So once the tread pattern started to stamp a donut, air up until the donut disappears? Interesting...
 
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Jerry Bransford

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Share some stories where airing down made the difference between making it and not. That's useful.
I was on a moderately difficult rock crawling trail with a couple in a newer Rubicon that was having a lot of trouble keeping up with the group. They had to stop repeatedly and get spotted on relatively easy spots. I noticed their tires were spinning ineffectively where they shouldn't have been. After I finally got the drive to roll his window down (it was hot and he was running his a/c), I asked him what he had aired his down to. He huffily replied "way down" and immediately rolled his window back up. I stopped him again when he was having more trouble and pushed him to get the air pressure he had aired down to. He angrily said "All the way down to 20 psi" and started to roll his window back up when I placed my hand on his window to talk with him. With help from a few buddies, we talked him and his equally angry wife into airing down to 12 psi and they had no more problems. My theory for their anger is they were new to wheeling and didn't know what they were in for when they signed up for the trail we were on. We never saw them again.
 
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jjvw

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A question to those who air down. Who gets asked about your tire pressure?

This happens to me very often as I pass others on the trail. I don't know if this happens to others in our group. Most are visibly surprised when I say 8psi. I don't know what causes them to ask the question.
 

jodomcfrodo

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A question to those who air down. Who gets asked about your tire pressure?

This happens to me very often as I pass others on the trail. I don't know if this happens to others in our group. Most are visibly surprised when I say 8psi. I don't know what causes them to ask the question.
I had a bunch of people on Red Cone ask me that. I was just at 20 since I didn't feel the need to go way down.

But I had to help air down a newer JK (from 38 PSI) and a 98 TJ (from 45 PSI) while up there. The JK guy said he was afraid of driving down the highway at lower PSI. The TJ guy said he had just aired up from 25 to 45 before hitting the trail. I think that was the guy who also offered me a joint for helping him out, so that might explain something...
 
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JMT

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Only thing I can’t remember coming up in the thread is the loss of clearance at the diffs when airing down. IMHO this seems to effect less lifted rigs more than anyone. When we ran on granite we had one guy who didn’t air down because I think he had only 1” lift and 31’s and he was running trails for rigs set up on 3.5-4” and 33’s. He did fine but it was a bouncy ride.
 
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jjvw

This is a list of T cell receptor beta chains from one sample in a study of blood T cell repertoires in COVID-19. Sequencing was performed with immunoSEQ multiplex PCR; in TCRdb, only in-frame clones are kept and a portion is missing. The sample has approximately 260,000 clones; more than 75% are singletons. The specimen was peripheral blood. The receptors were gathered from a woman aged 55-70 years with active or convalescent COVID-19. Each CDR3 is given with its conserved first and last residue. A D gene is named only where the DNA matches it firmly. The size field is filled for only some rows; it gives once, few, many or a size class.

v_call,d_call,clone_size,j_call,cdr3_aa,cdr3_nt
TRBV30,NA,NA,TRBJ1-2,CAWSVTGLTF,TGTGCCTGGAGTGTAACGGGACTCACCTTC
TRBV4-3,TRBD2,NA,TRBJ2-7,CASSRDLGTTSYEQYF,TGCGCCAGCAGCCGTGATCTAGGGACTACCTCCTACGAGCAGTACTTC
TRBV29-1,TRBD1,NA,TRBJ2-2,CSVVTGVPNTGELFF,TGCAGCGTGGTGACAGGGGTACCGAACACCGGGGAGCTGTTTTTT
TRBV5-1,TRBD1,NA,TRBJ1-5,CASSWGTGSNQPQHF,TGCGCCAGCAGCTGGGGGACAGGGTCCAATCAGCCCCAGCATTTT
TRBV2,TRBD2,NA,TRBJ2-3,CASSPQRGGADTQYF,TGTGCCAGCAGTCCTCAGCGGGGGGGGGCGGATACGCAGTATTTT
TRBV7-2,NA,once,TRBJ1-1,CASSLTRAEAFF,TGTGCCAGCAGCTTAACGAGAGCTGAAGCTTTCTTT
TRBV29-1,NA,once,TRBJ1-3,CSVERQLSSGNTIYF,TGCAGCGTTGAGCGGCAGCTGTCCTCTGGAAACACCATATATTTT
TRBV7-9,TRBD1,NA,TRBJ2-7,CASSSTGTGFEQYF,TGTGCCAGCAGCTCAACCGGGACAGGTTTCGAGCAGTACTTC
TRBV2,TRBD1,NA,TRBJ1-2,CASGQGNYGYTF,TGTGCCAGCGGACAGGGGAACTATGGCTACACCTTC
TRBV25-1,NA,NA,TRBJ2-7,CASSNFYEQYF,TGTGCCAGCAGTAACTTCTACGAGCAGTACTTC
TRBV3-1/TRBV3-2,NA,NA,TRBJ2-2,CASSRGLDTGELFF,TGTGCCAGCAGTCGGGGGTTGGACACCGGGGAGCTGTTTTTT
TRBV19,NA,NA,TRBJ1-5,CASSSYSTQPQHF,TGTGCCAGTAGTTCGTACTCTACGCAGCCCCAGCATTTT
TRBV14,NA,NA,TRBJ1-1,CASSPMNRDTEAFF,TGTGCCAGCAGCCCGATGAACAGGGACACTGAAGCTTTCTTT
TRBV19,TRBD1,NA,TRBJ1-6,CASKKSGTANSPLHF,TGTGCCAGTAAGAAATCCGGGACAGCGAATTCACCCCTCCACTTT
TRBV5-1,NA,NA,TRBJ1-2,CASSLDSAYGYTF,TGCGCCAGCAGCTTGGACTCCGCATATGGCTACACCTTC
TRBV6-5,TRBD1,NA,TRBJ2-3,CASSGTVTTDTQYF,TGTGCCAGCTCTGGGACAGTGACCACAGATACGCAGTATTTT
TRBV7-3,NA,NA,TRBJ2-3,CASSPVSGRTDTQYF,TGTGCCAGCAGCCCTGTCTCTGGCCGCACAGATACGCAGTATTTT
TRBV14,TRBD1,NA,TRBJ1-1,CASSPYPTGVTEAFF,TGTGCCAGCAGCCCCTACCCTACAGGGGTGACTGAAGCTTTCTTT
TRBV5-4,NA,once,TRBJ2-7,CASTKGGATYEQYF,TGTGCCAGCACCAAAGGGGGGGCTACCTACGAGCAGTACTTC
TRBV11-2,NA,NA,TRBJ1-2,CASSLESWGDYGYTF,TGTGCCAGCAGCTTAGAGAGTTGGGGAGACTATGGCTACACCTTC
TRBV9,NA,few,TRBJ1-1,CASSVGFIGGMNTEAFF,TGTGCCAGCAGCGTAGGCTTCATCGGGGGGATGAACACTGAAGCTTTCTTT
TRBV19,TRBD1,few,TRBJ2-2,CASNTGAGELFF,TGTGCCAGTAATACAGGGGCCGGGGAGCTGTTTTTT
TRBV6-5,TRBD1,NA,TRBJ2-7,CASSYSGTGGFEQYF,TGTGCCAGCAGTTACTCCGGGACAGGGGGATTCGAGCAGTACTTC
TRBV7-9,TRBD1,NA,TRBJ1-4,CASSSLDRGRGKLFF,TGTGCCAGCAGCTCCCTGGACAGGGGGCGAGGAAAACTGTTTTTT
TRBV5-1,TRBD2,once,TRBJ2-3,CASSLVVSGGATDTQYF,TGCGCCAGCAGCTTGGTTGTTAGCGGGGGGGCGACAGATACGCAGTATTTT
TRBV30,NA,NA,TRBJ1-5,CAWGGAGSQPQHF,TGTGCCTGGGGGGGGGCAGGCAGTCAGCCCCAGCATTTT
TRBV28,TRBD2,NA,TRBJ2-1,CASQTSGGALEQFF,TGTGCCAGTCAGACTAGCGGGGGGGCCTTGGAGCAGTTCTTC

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Only thing I can’t remember coming up in the thread is the loss of clearance at the diffs when airing down. IMHO this seems to effect less lifted rigs more than anyone. When we ran on granite we had one guy who didn’t air down because I think he had only 1” lift and 31’s and he was running trails for rigs set up on 3.5-4” and 33’s. He did fine but it was a bouncy ride.
The balancing act between traction and clearance is interesting when it starts to matter. Mine is in a position where it needs the traction of an aired down tire and the added clearance of a larger tire. Particularly where the frame side control arms are concerned.
 
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StG58

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Only thing I can’t remember coming up in the thread is the loss of clearance at the diffs when airing down. IMHO this seems to effect less lifted rigs more than anyone. When we ran on granite we had one guy who didn’t air down because I think he had only 1” lift and 31’s and he was running trails for rigs set up on 3.5-4” and 33’s. He did fine but it was a bouncy ride.
The balancing act between traction and clearance is interesting when it starts to matter. Mine is in a position where it needs the traction of an aired down tire and the added clearance of a larger tire. Particularly where the frame side control arms are concerned.
Well crap (scrambles for tape measure), that explains some things! Assumed some loss of clearance under the pumpkins, but thought it would be trivial, so I never checked. :ROFLMAO:
 

Thunderhead

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I was at 12 psi on my 32’s on the Rubicon before Buck Island. Front left pissed some air on one obstacle and I was down to 10. I went back up to 13-14 on that tire and no more problems. I got it back down to 12 though after Buck Island.
We had 2 others who lost a bead like @Alex01 said
 
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Plumber1

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I must say that I enjoy the ride much much more at 12 PSI than at 28 PSI while off road. Just wondering how much difference it makes between 9 PSI and 12 PSI which is what I usually run at.
 

derekmac

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The change in flex from 5 psi to 8psi is surprising. 8 psi and up hardly wrapped around the extinguisher at all. Excellent visual aid!
I was really surprised myself at the difference. I think I might do this again sometime, but use a bigger rock instead. I think that'll visualize it even better since we might be able to better see the tire wrapping around it.